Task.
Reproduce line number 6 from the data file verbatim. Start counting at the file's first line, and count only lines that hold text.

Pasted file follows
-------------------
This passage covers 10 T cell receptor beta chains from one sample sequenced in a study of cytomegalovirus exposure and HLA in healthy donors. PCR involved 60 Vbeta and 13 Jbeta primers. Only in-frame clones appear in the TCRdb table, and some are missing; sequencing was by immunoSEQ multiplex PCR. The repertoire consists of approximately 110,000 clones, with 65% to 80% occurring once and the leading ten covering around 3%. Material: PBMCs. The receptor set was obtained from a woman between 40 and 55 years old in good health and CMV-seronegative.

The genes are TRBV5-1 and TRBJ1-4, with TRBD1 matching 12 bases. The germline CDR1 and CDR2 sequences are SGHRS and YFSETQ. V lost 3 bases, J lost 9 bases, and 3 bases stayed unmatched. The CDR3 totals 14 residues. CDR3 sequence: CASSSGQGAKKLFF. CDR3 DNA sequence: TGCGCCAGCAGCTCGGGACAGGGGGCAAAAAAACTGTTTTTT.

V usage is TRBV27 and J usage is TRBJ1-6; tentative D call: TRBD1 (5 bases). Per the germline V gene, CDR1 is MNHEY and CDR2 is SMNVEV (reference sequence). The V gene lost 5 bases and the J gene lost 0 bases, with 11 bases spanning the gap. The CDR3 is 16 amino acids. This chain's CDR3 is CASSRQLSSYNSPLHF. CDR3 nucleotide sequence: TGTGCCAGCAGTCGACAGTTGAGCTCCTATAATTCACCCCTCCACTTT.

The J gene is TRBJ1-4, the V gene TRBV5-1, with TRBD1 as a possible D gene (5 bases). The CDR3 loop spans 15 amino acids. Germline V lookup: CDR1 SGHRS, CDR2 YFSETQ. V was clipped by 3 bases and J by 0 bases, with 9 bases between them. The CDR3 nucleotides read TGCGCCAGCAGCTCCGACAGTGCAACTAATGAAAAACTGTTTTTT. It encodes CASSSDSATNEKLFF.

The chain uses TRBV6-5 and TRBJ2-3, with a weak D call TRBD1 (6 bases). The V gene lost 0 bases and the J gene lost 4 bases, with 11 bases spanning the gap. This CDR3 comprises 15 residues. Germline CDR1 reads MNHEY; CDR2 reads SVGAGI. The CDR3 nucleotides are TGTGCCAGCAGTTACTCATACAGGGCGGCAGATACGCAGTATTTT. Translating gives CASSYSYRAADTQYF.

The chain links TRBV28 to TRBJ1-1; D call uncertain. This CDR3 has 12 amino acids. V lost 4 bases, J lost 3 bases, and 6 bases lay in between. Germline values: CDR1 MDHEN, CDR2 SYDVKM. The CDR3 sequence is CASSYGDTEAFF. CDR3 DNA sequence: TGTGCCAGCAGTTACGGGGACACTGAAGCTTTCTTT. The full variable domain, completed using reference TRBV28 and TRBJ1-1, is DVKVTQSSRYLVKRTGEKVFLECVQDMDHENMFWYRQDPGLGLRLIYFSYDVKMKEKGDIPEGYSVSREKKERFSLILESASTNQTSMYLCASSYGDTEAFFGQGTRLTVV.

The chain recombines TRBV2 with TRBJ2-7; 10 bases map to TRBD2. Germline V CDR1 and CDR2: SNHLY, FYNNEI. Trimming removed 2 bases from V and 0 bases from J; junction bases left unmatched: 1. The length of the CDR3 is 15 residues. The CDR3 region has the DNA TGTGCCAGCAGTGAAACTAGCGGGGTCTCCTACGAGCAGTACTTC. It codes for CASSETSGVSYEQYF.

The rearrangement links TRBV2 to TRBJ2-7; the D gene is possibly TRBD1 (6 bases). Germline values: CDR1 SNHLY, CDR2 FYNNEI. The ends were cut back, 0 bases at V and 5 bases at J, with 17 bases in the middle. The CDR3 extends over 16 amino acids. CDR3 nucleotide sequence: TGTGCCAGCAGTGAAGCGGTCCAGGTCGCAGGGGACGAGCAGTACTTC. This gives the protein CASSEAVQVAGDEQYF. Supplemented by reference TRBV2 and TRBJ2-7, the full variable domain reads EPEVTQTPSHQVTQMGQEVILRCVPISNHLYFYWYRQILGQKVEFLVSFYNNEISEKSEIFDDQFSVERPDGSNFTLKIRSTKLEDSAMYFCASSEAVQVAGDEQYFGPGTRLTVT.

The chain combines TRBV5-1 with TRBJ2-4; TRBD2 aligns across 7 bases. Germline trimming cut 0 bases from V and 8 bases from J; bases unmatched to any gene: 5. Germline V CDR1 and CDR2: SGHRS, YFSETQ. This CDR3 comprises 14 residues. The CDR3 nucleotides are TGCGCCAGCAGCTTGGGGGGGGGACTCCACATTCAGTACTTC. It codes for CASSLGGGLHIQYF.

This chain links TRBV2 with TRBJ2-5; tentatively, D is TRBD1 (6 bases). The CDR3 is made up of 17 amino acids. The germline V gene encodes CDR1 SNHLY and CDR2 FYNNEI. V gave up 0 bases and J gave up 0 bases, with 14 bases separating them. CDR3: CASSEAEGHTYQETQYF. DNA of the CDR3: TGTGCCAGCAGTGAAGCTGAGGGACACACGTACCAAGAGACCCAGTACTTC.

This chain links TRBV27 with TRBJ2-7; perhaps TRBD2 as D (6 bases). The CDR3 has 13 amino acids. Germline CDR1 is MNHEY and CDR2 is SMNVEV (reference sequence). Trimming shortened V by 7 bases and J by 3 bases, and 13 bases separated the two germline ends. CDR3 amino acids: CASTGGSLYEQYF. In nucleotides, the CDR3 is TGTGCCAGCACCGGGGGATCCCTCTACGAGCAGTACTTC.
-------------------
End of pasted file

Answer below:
The chain links TRBV28 to TRBJ1-1; D call uncertain. This CDR3 has 12 amino acids. V lost 4 bases, J lost 3 bases, and 6 bases lay in between. Germline values: CDR1 MDHEN, CDR2 SYDVKM. The CDR3 sequence is CASSYGDTEAFF. CDR3 DNA sequence: TGTGCCAGCAGTTACGGGGACACTGAAGCTTTCTTT. The full variable domain, completed using reference TRBV28 and TRBJ1-1, is DVKVTQSSRYLVKRTGEKVFLECVQDMDHENMFWYRQDPGLGLRLIYFSYDVKMKEKGDIPEGYSVSREKKERFSLILESASTNQTSMYLCASSYGDTEAFFGQGTRLTVV.